I’ll get this out there before we go any further: the idea of there being no ‘them’ and ‘us’ is a challenge – even for me, and I’m proposing it! It requires a radical reassessment of how one approaches situations. It provides a radical re-set. It is a powerful tool for taking on the ecological emergency as an emergence, an urgent and critical matter that calls for our full attention and reminds us that it is HOW we pay attention, or realize, that matters.
I will not be discussing whether or not the ecological emergency exists but I will at least clarify what I mean by the ecological emergency because it’s a broader definition than most. I define the ecological emergency as a phrase that encompasses both the environmental crises of pollution, deforestation, desertification, mass species extinction, and climate change, and also the human attempts to conceptualize this impact. This linking of anthropocentric, human-caused, changes in both atmospheric (or climate) and ecological (or terrestrial) systems is not new, but it is also, sadly, uncommon as a representation in media and public discourse. Including how we respond as part of the definition is almost unheard of.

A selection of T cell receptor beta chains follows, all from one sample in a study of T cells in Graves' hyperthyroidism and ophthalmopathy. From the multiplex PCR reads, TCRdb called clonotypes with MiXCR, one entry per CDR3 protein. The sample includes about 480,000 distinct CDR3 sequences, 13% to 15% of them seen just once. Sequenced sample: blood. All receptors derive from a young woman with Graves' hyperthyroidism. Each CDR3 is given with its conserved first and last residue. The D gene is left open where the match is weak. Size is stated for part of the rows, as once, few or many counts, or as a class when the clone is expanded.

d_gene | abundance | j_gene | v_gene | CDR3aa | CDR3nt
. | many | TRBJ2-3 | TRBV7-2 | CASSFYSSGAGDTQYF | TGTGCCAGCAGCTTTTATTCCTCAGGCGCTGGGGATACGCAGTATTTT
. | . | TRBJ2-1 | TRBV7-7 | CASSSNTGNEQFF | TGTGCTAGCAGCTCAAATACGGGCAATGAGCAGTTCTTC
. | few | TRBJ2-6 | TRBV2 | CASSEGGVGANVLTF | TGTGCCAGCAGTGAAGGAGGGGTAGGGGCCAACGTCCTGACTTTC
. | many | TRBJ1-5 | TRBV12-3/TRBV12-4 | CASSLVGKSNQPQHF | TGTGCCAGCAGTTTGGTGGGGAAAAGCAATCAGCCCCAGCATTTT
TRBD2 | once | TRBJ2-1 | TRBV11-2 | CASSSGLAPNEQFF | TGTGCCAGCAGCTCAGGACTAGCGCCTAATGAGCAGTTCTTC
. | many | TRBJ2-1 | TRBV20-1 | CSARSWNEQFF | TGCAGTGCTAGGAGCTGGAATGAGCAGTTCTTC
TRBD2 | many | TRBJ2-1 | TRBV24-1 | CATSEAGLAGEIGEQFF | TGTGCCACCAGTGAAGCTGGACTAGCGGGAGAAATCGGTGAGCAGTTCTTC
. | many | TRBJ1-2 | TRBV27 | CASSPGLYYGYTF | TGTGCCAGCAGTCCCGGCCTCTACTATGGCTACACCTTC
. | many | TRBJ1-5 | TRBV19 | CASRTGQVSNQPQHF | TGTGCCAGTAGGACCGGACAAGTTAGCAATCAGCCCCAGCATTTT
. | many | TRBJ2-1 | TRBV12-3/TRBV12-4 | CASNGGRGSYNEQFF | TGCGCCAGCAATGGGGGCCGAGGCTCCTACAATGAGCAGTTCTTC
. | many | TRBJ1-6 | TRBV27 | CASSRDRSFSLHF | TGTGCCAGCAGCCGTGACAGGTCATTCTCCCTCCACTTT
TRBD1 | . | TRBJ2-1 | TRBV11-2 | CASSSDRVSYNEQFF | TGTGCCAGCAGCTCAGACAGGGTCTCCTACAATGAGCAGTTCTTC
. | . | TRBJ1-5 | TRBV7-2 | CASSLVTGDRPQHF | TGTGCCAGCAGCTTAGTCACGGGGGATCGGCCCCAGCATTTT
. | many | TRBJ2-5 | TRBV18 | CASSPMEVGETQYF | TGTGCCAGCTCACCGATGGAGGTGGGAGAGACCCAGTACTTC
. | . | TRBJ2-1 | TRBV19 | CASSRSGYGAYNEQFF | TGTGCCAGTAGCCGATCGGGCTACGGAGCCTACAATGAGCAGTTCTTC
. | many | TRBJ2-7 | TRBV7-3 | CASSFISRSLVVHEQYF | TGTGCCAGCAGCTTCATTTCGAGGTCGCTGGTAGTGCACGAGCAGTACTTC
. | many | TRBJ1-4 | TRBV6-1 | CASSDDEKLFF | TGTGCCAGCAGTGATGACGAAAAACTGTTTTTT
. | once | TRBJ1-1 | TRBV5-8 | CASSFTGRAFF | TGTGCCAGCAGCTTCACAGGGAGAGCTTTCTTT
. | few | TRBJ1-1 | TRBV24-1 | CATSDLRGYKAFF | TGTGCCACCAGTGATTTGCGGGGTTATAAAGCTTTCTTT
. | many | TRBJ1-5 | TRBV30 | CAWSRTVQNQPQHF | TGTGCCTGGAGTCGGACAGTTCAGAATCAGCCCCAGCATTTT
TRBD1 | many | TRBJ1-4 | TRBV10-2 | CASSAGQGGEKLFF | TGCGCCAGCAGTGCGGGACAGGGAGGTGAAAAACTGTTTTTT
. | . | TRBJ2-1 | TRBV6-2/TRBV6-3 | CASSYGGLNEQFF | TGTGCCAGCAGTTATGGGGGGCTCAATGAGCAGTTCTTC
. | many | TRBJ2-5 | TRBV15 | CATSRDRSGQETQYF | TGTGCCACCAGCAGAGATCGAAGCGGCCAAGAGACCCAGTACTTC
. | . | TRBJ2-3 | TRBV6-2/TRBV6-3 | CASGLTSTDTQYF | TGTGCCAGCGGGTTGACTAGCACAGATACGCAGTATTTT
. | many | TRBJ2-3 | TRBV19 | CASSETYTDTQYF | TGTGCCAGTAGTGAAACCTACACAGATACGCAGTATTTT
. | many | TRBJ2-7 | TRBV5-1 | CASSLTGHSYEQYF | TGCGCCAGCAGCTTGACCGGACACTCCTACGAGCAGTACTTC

From turning on the light to turning the ignition in your car, from buying bread to building bridges, each individual act may be statistically and morally insignificant, but when you multiply them millions and billions of times, they add up to the ecological emergency. Coral bleaching isn’t just happening over there, it’s happening because of what we, you and I, do, however apparently trivial the act.
…click on the above link to read the rest of the article…
Millennium Alliance for Humanity and the Biosphere, Lucy Weir , them vs us,